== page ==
I’m 62-years-old. When I was a “toddler” society didn’t have as much information about mental illnesses as they do today. Even today it is difficult to identify mental or emotional problems in very young children, or adults for that matter. My parents and my doctor certainly didn’t know I was suffering from obsessive-compulsive disorder
When I was three, my parents didn’t know what to do with me. I had taught myself to read (to a point) and that freaked them out. Keep in mind we’re talking about 1952. However, another thing I did was to scream and cry if I colored outside of the lines in my coloring book. In fact the picture would have to be destroyed and I would have to start on a new page. The best that could be done was to consider me “weird” or “high strung.” Today we know I had a number of mental conditions although knowing that then would have done no good.
When a person has obsessive-compulsive disorder they have a fear that is unable to be solved because no matter how many times they perform the action that should solve it, they feel no better.
I could not tell you what my fear was at three-years-old but I must have had one.
My best friend has it. Here is an example of the way it impacts his life: He recently drove back to his office twice because he was afraid he forgot to lock his desk. Driving back was bad enough. However it may shock you to know that each time the drive back was 40 miles.
I can remember a clerk in an office I worked in who was so afraid of germs that she washed her hands until they literally became raw and once her hands would heal she would repeat the process.
You can see the connection: People are afraid. My friend was afraid of having something stolen and the clerk was afraid of germs.
However there are other aspects and actions of obsessive-compulsive disorder.
When I returned from Vietnam I got married, got a job and started going to college. That’s reasonably “normal,” right? The only problem was if I didn’t maintain an “A” in a class I would drop it. I started college in 1974 and received a Degree in 1983. I wouldn’t have completed it then except the college would no longer let me drop classes. As an aside I did give the commencement address in 1985.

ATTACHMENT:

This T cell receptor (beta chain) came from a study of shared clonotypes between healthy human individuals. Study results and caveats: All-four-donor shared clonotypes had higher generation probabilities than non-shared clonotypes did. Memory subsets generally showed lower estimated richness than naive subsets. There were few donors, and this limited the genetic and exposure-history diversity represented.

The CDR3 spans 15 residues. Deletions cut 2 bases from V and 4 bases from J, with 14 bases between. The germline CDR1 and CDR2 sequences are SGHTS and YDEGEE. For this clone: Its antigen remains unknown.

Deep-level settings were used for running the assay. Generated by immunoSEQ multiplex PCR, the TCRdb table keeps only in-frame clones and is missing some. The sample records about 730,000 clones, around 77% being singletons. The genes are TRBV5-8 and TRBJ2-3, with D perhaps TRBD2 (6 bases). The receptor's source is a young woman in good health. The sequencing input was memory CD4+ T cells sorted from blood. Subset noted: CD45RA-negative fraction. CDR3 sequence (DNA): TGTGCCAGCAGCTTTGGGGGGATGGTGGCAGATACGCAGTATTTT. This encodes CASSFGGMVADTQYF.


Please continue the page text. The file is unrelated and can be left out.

Another “condition” I exhibit today is sloppiness. That seems odd doesn’t it? A person who is extremely “neat out of fear” doesn’t care. However what happens is I can’t keep up with my own standards so I essentially “give up.”
Oh, I almost forgot to tell you. I “hoard” things. Of course I have the perfect excuse now because I write and I need reference materials. However I don’t need near the number of materials I have.
There is no way to diagnose obsessive compulsive-disorder. Treatment consists of “cognitive therapy” and antidepressants.
In the event neither treatment works a person may consider electroshock therapy. Unfortunately most people think of that treatment in the context of “One Flew Over the Cuckoo’s Nest” where it is used to ruin a man’s brain. However today it is a very effective treatment used when counseling and medication do not work.
I am familiar with it because I also have manic depression (also called bipolar disorder) and am considering it.
I am hoping that the electroshock therapy helps because I am exhausted battling these mental conditions. You see, if a person has a physical condition people see and understand, however, with mental conditions it is more difficult for people to see your burden and make allowances for behaviors.
Obsessive-compulsive disorder affects 3.3 million people. It is akin to many other disorders and there is no real “cure.”
It has affected my life for 60 years and it is still a problem.